Monday, 9 May 2016

Fracking for metals

During the final panel discussion at Biohydromet '14 (posting of 28th July 2014) Dr. Jim Brierley, of Brierley Consultancy, USA, felt that future mines might utilise some form of a process similar to the hydrofracturing technology developed by petroleum engineers to release shale gas, thus opening up a buried resource. Benefits could include reducing the footprint of mining and development of new technologies for extraction of critical earth resources.
Now, as described in more detail on MEI Online, BIOMOre, funded by the EC/EU "Horizon 2020" Research and Innovation Program, intends to be a cost efficient and ecological answer to this problem. Its main objective is to develop new technological concepts for the in-situ recovering of metals from deep deposits using controlled stimulation of pre-existing fractures in combination with in-situ bioleaching. Within the scope of this project, methods and procedures of the process will be designed, tested and evaluated in laboratories and in a small test facility in an operating underground mine in Poland. BIOMOre is an ambitious approach including quite a lot of environmental benefits (no waste heaps, no dust exposure, minimum infrastructure on surface, less noise and chemical impact etc.).
At next month's Biohydromet '16 in Falmouth, Prof. Barrie Johnson's team from Bangor University will present a paper discussing the BioMOre design concept, which involves: (i) opening flow channels within the ore body; (ii) acid leaching to dissolve acid-labile minerals; (iii) oxidative leaching under anoxic conditions using a microbially-generated ferric iron lixiviant; (iv) decommissioning to eliminate introduced bacteria and to seal flow channels. Data will be presented from experiments in which a polymetallic ore (Talvivaara, Finland) and copper-rich kupferschiefer (Rudna mine, Poland) have been subjected to indirect bioleaching under laboratory conditions. Results confirm the possibility of using such an approach for deep in situ biomining of base metal ores.
So could this be the future for the minerals industry? As Jim Brierley said two years ago it would need a new mind-set, and how would we manage it to make it work? Biohydrometallurgists would play an important role in advancing new technologies, but obviously not working alone in developing such in situ technology- it would need the involvement of metallurgists, geologists, rock engineers and others. To prepare for this he said that we should be researching how microorganisms behave under high hydrostatic pressures, anaerobic and other conditions yet to be defined. This would be a complex technology only applicable for use with highly specific amenable ore bodies and would need to meet all economic, environmental and safety concerns.
And of course, societal concerns- fracking for shale gas has received tremendous opposition in UK, not only because of a perceived earthquake risk, but also, more reasonably, because of potential groundwater contamination by the reletively benign fluids that are used to open up the cracks. But here we are talking of fracking with acids and bacteria, so there is likely to be a lot ot opposition to be overcome.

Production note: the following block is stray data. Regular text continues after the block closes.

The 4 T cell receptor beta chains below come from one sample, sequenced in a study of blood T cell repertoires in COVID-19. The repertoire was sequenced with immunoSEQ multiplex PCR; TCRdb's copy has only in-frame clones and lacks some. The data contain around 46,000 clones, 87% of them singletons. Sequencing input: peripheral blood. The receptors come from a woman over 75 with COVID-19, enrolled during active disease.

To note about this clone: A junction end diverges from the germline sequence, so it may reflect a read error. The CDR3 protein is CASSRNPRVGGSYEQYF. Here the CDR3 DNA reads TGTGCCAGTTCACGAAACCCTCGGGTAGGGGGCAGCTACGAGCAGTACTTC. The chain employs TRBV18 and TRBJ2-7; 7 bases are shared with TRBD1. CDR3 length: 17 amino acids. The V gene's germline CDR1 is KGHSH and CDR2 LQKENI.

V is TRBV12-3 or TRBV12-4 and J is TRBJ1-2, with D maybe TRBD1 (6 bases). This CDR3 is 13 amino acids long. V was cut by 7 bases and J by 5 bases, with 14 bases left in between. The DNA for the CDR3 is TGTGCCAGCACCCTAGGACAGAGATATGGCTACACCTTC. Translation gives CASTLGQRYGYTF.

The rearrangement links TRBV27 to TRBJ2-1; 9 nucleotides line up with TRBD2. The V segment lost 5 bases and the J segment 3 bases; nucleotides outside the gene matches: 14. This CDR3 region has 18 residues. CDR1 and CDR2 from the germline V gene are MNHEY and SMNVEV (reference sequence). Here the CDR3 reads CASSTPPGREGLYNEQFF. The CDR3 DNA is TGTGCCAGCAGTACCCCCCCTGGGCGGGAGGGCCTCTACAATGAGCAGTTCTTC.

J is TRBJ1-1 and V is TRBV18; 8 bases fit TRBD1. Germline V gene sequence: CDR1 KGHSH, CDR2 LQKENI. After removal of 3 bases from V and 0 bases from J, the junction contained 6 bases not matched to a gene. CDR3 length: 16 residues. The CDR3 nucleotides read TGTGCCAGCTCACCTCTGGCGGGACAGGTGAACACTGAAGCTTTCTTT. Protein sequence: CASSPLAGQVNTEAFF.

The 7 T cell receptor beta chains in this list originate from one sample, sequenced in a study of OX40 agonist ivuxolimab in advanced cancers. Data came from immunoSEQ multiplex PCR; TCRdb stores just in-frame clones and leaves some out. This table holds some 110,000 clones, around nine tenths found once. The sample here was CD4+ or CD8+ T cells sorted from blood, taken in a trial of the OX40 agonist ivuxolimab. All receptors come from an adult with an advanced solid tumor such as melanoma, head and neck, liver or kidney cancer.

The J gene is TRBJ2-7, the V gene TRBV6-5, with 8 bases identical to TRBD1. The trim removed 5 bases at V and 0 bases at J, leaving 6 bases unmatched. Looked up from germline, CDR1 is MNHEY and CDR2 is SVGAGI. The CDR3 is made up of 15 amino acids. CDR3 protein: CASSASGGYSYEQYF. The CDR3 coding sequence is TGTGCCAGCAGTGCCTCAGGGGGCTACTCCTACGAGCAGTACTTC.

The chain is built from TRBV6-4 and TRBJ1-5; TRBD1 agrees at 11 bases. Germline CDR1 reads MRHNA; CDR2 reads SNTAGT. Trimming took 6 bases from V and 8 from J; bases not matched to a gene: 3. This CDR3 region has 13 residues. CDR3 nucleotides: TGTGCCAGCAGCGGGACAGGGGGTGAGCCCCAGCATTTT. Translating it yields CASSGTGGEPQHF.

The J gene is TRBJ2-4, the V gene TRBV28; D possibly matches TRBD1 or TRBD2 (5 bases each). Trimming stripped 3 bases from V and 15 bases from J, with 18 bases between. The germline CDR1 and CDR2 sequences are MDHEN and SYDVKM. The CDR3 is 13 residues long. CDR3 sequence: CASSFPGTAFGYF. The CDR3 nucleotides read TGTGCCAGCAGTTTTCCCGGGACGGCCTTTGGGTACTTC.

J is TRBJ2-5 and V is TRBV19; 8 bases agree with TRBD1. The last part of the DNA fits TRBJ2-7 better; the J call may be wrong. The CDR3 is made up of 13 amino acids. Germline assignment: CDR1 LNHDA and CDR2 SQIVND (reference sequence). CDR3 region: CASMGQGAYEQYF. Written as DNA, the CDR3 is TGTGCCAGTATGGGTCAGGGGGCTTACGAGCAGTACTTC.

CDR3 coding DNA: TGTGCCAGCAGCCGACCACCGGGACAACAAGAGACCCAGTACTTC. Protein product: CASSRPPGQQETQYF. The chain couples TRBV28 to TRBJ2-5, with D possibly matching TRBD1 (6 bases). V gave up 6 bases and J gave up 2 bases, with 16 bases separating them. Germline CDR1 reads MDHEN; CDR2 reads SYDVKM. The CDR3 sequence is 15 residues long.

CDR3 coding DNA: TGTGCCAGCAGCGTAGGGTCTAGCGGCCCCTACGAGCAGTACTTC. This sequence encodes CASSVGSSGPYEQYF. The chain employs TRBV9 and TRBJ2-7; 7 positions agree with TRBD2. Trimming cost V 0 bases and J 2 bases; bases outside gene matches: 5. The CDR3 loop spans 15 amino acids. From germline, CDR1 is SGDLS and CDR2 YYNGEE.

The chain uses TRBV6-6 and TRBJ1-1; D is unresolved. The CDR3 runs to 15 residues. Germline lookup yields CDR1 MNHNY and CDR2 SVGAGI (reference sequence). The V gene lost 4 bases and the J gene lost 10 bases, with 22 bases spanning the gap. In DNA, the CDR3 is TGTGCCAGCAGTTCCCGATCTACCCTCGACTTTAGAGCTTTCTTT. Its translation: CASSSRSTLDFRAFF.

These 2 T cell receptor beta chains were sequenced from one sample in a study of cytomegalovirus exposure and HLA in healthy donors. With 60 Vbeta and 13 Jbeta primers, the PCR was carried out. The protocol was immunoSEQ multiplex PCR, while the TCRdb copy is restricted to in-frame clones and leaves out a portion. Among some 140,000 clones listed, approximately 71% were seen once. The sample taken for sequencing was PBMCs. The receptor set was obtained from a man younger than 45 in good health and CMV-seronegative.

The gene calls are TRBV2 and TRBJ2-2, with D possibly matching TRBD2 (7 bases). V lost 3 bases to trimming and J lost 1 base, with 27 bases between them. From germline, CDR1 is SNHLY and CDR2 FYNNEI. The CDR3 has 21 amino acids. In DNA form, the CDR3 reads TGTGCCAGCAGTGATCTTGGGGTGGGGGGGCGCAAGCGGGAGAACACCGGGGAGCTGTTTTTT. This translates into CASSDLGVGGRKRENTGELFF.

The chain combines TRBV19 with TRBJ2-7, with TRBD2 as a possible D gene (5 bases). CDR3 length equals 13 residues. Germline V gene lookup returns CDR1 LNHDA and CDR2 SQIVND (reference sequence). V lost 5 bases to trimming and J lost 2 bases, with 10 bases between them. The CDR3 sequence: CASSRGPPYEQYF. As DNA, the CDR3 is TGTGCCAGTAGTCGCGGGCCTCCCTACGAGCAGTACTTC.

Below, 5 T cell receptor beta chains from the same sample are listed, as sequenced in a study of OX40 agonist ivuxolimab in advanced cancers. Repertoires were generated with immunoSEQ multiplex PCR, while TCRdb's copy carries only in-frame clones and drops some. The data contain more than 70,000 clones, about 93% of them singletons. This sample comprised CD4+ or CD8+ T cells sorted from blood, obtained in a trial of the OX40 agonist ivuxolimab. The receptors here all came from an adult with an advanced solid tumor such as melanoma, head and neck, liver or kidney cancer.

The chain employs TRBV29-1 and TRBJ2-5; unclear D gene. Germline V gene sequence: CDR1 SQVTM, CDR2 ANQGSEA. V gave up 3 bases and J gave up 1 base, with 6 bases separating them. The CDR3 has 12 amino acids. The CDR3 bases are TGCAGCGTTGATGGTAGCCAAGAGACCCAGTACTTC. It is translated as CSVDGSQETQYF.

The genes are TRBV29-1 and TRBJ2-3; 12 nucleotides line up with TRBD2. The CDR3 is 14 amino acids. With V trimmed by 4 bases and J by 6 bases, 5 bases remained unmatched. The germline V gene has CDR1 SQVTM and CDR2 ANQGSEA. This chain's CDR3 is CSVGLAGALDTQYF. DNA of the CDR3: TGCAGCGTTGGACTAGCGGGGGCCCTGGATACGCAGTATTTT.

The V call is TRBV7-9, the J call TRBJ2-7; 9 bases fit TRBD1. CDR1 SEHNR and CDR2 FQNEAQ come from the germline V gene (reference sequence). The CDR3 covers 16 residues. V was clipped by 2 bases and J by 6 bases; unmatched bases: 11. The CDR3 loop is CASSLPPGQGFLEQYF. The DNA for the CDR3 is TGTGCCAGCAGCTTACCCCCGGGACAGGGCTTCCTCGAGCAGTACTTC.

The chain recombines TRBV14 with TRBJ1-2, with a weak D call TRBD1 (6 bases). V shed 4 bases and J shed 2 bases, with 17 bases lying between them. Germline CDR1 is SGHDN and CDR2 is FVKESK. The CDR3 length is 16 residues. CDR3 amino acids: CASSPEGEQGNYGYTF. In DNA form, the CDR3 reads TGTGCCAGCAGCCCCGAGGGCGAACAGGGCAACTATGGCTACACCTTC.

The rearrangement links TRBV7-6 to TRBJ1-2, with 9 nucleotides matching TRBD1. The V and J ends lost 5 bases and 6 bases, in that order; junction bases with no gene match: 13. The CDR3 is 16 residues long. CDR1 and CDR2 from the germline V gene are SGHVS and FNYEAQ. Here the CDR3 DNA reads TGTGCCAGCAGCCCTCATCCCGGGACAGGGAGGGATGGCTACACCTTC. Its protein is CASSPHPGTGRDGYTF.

Twitter @barrywills


  1. The basic part is interesting, but I am afraid the buzz words do turn me off. Another new (sic) concept, fracking for mines! It is a good idea (upto a point: ), but it is not exactly new the Chinese were using it for copper over a thousand years ago ( ), salt and potash use it on a regular basis as has uranium for over 50 years.

    Perhaps the use of biological basis is new, but the concept of fracking for in-situ mining is older than I am and that is getting older day by day.

    Mike Albrecht, Roberts Companies, USA

  2. 'FRACKING' for any industry (oil, gas or metals) will have a difficult time getting past environmental hurdles. Just yesterday, I watched a W5 video on water injection into the ARBUCKLE rock layer in Oklahoma - when injection stops, the earth quakes also stop. Obviously, any injection will disturb the sub-strata, lubricate the rock layers so that they move, causing EARTHQUAKES. In Canada, FRACKING has been objected to by environmental groups.
    Then if we introduce an acid to that water to extract metals, we start destroying the competency of that rock interval so it collapses OR the acidic solution travels along a weak plain to pollute a water supply located miles away.
    In any event, 'FRACKING' will die as a method of extraction unless a way is developed to offset the negative results from 'FRACKING'.
    While it has been used as 'solution mining' in the salt/potash industries, these industries have had to find ways of supporting the cavities produced by solution mining.

    Louis Bernard, Bernard Mining & Metals, Canada

  3. Sulphur used to be mined using Frash Sulphur methods by Duval and then Pennzoil Sulphur in Texas.
    Osvaldo Bascur, OSIsoft, USA

  4. It will be interesting to see if anyone can come up with an appropriate laboratory scale method for testing fracking and in situ leaching. I looked into this as an option for my PhD studies, but logistically it would be incredibly difficult. I also believe the focus on large low grade deep deposits will be very difficult - getting a low recovery on a low grade ore with large amounts of reagent required. I think the best chance is for small, high grade supergene zones that are too small for conventional mining.
    Greg O'Connor, Curtin University, Australia

  5. In situ mining for Uranium has been happening for a long time, and obviously has real advantages in controlling the product that is brought to the surface. Language seems to be a key issue here as the green lobby has a thing about the word 'fracking'.

    1. Call it what you will, Chris, but the media will call it fracking


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